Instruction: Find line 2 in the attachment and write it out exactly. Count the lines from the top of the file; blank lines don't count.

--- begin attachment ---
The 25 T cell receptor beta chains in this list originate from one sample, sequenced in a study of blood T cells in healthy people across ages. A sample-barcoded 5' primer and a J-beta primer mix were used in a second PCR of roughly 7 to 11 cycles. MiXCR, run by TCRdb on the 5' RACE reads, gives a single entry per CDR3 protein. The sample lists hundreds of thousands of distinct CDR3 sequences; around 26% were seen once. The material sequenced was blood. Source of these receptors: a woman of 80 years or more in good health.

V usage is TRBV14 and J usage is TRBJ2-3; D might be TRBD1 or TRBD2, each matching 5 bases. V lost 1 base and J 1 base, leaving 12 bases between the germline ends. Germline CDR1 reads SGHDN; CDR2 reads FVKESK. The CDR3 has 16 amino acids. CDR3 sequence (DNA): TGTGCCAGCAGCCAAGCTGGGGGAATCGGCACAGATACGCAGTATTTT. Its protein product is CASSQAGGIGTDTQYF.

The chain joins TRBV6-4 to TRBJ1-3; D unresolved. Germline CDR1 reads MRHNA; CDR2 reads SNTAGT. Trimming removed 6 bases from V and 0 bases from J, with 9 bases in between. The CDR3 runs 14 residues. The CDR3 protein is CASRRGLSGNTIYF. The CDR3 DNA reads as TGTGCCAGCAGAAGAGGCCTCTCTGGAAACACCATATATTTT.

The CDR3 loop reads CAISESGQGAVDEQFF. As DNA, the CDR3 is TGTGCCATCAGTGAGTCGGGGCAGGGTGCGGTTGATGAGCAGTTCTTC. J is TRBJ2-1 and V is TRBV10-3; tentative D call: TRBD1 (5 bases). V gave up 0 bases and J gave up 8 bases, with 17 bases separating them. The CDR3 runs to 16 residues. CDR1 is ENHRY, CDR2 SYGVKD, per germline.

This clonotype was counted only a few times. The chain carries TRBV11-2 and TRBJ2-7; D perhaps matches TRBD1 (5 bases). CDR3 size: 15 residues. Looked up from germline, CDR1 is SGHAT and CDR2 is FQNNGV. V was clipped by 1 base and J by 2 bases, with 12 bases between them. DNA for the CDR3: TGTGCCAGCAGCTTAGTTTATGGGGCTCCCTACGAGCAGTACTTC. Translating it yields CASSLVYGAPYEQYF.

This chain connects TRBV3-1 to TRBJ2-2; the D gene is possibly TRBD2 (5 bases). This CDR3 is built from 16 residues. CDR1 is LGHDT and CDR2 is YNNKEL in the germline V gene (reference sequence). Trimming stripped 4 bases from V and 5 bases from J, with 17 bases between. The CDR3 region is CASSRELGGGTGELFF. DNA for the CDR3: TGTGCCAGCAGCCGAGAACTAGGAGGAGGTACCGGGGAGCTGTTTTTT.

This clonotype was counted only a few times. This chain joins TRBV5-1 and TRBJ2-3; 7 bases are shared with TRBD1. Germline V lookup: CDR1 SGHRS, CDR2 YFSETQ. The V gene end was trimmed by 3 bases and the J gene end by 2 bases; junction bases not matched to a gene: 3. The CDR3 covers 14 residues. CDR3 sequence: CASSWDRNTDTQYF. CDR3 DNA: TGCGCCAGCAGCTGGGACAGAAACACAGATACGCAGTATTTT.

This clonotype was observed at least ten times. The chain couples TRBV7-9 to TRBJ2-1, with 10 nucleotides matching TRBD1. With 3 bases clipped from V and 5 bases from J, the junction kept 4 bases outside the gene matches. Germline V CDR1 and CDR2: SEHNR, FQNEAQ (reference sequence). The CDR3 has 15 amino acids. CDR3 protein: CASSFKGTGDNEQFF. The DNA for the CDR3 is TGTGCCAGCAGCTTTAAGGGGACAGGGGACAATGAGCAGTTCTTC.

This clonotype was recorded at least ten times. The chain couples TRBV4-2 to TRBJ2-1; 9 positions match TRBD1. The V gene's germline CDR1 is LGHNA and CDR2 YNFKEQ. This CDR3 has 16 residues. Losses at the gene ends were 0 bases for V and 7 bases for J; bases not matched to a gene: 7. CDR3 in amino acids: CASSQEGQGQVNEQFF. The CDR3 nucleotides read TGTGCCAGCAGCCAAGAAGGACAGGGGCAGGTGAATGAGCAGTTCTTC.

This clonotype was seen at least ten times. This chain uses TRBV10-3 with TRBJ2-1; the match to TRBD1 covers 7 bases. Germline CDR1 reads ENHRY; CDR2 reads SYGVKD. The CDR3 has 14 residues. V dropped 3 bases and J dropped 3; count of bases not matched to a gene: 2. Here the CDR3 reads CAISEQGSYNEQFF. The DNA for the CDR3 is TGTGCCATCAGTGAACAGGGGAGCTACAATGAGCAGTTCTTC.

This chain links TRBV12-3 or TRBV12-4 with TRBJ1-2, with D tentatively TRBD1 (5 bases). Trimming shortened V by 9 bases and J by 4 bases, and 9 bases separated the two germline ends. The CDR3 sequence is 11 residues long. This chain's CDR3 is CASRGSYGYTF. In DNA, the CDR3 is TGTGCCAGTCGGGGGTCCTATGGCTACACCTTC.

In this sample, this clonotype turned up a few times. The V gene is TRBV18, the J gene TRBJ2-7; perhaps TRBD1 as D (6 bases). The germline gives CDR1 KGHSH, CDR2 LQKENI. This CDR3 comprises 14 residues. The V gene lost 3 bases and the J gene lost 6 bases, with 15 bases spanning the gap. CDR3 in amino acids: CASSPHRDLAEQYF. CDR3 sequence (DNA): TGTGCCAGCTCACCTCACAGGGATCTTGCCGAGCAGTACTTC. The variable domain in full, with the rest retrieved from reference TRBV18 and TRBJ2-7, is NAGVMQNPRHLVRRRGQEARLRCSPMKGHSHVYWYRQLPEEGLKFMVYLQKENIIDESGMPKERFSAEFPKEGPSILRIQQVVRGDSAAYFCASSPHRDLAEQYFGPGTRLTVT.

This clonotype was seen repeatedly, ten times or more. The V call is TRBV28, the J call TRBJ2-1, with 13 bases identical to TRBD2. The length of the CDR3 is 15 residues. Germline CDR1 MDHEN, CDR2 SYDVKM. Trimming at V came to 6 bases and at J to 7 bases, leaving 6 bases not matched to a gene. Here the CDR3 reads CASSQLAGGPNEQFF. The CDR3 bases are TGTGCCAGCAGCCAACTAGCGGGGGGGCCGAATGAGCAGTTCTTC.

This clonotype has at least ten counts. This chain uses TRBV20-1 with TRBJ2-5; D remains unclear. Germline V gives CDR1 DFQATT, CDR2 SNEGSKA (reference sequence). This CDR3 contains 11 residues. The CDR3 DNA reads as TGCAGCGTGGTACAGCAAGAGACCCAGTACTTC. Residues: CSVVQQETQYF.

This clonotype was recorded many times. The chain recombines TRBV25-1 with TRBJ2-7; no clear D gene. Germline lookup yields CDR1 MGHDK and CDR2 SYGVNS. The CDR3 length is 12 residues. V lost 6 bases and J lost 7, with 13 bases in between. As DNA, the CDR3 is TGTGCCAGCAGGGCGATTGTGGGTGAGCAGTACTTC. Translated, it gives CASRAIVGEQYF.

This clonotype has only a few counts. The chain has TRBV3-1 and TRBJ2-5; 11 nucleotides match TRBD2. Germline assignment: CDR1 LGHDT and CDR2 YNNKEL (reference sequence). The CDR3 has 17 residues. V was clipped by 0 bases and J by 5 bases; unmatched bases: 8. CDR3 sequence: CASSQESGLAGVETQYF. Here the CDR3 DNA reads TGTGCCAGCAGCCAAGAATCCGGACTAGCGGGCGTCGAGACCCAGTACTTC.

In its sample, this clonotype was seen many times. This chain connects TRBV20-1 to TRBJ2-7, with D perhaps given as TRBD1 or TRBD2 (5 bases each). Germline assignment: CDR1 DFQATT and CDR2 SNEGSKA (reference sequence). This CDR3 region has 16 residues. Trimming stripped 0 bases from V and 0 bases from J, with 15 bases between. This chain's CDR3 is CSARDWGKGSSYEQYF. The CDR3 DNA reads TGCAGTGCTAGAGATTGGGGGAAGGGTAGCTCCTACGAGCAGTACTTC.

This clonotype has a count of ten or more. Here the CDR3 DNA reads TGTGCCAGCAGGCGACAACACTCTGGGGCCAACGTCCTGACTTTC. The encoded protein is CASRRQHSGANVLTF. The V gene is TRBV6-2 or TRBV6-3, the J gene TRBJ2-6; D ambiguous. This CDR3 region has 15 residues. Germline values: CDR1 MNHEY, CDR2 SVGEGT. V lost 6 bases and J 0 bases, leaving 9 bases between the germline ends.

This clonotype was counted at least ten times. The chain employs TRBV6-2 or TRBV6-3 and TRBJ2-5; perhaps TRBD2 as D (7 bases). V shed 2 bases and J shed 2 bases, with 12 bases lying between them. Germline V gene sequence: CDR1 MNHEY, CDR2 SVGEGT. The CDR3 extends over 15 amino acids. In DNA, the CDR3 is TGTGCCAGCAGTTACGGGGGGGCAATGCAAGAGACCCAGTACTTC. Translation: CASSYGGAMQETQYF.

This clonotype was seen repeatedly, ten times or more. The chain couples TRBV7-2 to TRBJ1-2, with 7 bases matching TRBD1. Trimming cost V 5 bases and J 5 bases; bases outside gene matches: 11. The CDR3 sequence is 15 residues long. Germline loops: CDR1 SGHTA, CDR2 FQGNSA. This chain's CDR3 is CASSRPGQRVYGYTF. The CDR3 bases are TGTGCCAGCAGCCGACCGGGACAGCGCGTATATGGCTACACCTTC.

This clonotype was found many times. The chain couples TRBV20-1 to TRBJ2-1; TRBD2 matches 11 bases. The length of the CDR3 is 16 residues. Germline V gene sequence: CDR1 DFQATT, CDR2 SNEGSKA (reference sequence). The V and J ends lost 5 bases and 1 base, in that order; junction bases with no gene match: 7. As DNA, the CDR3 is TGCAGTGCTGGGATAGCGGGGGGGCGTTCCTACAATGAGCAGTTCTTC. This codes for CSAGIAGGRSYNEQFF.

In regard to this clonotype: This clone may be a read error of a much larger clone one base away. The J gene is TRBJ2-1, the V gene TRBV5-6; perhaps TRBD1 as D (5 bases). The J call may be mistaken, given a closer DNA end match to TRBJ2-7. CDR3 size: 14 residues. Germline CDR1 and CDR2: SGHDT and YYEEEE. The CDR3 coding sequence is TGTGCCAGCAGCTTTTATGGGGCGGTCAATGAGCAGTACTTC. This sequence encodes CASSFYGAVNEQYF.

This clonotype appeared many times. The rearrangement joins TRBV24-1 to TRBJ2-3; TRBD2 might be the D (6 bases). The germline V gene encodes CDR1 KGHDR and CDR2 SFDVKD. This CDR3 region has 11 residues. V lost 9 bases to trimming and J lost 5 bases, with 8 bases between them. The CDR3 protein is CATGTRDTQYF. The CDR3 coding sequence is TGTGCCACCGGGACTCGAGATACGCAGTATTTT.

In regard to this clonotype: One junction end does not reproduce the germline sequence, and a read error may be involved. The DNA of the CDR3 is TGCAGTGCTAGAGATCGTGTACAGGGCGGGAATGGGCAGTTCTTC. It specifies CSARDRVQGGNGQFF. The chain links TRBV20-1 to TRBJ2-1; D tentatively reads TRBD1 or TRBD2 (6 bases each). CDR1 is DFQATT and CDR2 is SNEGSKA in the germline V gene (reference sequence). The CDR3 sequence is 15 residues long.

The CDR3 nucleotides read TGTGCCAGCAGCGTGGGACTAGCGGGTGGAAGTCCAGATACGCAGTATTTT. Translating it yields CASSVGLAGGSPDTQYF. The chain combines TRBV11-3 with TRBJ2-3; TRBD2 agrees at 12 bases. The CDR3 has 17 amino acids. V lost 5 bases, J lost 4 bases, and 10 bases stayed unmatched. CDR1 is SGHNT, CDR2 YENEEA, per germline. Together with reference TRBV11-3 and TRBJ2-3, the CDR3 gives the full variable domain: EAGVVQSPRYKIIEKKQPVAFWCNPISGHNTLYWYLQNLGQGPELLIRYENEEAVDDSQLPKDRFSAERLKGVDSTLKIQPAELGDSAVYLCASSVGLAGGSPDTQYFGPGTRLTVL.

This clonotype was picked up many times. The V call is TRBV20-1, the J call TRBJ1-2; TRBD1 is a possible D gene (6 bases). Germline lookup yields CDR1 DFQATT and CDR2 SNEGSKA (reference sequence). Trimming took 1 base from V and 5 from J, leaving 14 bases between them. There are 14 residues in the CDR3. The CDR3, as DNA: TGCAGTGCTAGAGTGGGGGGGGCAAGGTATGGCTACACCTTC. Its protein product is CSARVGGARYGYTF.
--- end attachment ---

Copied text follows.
V usage is TRBV14 and J usage is TRBJ2-3; D might be TRBD1 or TRBD2, each matching 5 bases. V lost 1 base and J 1 base, leaving 12 bases between the germline ends. Germline CDR1 reads SGHDN; CDR2 reads FVKESK. The CDR3 has 16 amino acids. CDR3 sequence (DNA): TGTGCCAGCAGCCAAGCTGGGGGAATCGGCACAGATACGCAGTATTTT. Its protein product is CASSQAGGIGTDTQYF.